When Uncommon Schools Ocean Hill Elementary launched its music program in 2020, students were still learning remotely because of the pandemic and lessons were on Zoom.
Teaching remotely is difficult enough, but teaching music virtually to kindergarteners, first and second graders poses its own set of challenges. But the school’s music teacher, Jessica Bailey, made it work.
“It was very much singing and visual-movement based,” Bailey said. “We used household items as instruments. I’d tell them to go find a pan that to use for rhythm. We loved pulling in family members too.”
When students finally returned to the classroom this school year and had the opportunity to perform together, Bailey said it brought tears to her eyes.
“The first time that we got to be in the classroom and we all sang a song that we knew. Oh, my goodness. I can’t even express it,” Bailey said. “It just felt so magical.”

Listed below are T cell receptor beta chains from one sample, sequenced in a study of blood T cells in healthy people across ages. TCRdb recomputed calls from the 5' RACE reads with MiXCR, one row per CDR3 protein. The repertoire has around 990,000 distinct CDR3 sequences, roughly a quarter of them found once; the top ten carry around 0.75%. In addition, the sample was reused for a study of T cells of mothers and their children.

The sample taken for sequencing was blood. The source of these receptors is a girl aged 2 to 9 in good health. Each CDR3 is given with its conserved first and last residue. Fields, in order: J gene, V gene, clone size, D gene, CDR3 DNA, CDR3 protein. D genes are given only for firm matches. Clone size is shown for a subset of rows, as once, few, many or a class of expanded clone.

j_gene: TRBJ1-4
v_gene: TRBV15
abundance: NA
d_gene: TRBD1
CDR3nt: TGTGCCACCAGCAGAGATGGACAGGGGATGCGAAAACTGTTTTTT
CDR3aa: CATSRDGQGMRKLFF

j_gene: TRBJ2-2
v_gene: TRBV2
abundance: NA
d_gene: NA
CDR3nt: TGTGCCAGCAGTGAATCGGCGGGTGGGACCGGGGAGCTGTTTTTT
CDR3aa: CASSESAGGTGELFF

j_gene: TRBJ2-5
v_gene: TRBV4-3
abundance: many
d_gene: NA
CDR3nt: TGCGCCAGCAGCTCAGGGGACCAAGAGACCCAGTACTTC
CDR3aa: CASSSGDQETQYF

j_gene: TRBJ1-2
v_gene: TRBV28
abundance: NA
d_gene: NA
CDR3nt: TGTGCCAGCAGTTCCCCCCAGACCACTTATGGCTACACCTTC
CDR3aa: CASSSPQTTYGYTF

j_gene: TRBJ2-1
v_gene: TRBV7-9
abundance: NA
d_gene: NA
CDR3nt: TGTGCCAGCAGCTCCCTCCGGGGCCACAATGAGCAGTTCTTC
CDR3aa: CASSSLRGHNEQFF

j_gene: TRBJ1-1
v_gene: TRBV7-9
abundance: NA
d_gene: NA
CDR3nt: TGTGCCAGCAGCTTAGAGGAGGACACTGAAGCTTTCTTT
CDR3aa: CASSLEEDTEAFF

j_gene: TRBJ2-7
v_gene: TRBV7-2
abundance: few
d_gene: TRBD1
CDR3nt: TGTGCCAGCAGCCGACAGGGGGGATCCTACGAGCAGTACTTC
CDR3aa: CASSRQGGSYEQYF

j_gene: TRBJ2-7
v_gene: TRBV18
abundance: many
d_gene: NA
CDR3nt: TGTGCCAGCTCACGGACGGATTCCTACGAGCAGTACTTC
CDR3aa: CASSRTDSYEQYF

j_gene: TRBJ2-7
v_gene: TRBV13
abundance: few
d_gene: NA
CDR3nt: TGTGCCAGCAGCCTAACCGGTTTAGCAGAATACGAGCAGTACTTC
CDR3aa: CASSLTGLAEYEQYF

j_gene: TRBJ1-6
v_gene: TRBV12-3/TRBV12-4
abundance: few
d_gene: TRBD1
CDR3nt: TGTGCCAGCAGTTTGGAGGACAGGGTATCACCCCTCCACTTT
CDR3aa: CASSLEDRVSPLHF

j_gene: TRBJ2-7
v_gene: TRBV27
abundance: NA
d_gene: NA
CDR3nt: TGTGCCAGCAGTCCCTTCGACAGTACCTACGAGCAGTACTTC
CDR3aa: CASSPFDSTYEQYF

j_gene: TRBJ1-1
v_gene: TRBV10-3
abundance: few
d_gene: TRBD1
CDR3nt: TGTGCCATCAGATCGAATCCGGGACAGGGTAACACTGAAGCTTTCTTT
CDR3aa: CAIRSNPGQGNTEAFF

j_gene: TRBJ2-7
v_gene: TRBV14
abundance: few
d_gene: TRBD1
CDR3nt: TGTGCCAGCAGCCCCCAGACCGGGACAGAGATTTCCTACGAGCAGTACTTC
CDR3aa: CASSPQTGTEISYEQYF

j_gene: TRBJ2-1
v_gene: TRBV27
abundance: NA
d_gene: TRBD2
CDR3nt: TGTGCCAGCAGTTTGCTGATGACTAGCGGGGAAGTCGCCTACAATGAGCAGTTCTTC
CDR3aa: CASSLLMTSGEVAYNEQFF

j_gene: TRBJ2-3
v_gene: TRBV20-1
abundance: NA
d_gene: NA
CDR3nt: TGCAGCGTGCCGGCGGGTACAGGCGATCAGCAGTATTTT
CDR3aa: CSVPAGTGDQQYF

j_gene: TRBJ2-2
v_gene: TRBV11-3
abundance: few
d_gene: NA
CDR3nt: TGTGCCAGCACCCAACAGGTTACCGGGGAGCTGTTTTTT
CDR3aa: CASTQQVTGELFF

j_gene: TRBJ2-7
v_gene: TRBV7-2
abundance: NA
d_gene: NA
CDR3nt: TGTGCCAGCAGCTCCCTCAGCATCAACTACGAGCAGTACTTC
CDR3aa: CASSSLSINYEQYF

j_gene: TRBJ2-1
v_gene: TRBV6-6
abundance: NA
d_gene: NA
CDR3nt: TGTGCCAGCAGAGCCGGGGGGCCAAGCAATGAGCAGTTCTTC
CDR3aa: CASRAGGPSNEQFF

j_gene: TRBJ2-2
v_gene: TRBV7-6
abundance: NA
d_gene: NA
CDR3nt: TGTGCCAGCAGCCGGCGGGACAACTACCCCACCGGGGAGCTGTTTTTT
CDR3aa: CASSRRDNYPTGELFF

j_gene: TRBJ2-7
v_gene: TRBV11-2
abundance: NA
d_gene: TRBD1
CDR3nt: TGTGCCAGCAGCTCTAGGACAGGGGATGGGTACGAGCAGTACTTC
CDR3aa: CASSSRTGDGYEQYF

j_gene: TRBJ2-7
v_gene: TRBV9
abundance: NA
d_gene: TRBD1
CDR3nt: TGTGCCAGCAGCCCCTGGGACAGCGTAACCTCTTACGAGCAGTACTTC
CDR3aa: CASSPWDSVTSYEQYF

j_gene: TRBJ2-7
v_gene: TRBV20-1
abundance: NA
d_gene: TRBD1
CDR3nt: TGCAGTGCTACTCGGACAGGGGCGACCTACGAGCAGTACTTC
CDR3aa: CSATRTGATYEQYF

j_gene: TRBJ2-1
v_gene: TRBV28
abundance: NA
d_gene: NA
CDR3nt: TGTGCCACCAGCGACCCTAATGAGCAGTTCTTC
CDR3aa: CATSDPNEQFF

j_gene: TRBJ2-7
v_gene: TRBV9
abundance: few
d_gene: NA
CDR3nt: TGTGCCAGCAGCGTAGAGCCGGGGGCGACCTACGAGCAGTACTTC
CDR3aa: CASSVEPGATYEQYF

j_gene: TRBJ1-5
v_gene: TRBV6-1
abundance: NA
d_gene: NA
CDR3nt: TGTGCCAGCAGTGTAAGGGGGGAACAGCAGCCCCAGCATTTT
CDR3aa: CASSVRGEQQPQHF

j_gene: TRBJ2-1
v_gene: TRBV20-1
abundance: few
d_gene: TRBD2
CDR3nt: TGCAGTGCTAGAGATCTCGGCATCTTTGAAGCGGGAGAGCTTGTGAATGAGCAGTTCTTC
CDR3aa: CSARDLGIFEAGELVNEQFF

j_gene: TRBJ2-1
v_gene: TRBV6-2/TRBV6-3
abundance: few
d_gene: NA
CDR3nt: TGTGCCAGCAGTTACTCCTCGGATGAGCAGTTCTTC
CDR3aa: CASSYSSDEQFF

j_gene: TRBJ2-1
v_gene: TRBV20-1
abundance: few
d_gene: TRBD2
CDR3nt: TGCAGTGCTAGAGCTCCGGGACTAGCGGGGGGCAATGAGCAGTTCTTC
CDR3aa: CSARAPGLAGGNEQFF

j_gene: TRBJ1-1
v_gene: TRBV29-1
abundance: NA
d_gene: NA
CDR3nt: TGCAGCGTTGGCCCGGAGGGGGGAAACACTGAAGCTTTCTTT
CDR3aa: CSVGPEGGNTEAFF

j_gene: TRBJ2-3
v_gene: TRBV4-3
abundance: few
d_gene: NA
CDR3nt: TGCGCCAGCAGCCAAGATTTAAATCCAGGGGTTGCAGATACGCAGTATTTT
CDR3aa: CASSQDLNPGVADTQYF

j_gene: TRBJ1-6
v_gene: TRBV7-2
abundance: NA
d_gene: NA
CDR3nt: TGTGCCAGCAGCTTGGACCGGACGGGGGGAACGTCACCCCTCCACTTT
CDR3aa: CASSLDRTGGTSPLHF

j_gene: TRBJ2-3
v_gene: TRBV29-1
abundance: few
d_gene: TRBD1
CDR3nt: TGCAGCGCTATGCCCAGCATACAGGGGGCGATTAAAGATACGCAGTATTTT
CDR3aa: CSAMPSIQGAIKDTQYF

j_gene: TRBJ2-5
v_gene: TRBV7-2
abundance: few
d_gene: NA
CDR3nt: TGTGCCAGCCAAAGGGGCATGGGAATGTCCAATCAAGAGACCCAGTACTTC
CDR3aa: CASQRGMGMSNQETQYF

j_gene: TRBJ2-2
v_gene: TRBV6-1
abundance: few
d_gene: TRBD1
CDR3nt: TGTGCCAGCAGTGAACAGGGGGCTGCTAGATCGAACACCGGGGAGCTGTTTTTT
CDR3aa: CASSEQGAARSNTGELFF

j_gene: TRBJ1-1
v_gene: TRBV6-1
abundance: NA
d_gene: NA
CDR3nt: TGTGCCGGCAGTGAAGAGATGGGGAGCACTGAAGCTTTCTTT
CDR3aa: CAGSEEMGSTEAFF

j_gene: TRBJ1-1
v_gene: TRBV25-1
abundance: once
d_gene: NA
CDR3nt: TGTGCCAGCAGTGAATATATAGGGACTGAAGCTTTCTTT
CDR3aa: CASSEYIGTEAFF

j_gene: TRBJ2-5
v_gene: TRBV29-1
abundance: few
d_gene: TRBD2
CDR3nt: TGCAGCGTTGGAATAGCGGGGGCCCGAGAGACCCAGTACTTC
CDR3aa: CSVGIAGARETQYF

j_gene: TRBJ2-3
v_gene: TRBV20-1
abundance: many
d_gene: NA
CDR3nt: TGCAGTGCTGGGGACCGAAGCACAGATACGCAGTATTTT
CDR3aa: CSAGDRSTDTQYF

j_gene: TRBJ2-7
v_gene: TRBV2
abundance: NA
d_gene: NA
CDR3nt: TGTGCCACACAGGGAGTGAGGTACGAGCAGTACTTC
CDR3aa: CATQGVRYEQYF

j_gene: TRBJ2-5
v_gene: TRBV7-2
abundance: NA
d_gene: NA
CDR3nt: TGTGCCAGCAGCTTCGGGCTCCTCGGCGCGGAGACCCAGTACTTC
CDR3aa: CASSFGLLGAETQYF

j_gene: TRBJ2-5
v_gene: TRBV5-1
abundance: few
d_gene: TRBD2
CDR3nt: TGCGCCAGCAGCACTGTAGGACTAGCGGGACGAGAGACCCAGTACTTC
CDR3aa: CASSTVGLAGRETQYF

During the last two years, the school has been purchasing instruments. It now has a room full of djembes of all shapes and sizes, rhythm sticks, hand drums and egg shakers.
Ocean Hill Elementary is part of the Uncommon Schools network of high performing, free public charter schools in Brooklyn. In addition to Ocean Hill, a music program is flourishing at Kings Elementary, Excellence Boys, Excellence Girls and Leadership Prep Brownsville.
Music education has numerous benefits, including positively impacting academic performance, improving concentration and providing an outlet for creativity. Music also helps students develop social skills because it requires teamwork and collaboration and it fosters work ethic and discipline.
Music classes are an important form of stress and anxiety relief for children while helping them regulate their emotions, which has become even more critical during the pandemic.
In October last year, the American Academy of Pediatrics, American Academy of Child and Adolescent Psychiatry and Children’s Hospital Association declared a crisis in child and adolescent mental health tied to the stress brought on by COVID-19 and the ongoing struggle for racial justice.
Bailey said she can see the benefits of music education has on her students. One kindergartener, she said, is non-verbal for the most part during the day.
“But when he gets into my music room and has the opportunity to play a drum, he enjoys it so much,” Bailey said. “He has a bright smile on his face and is totally engaged.”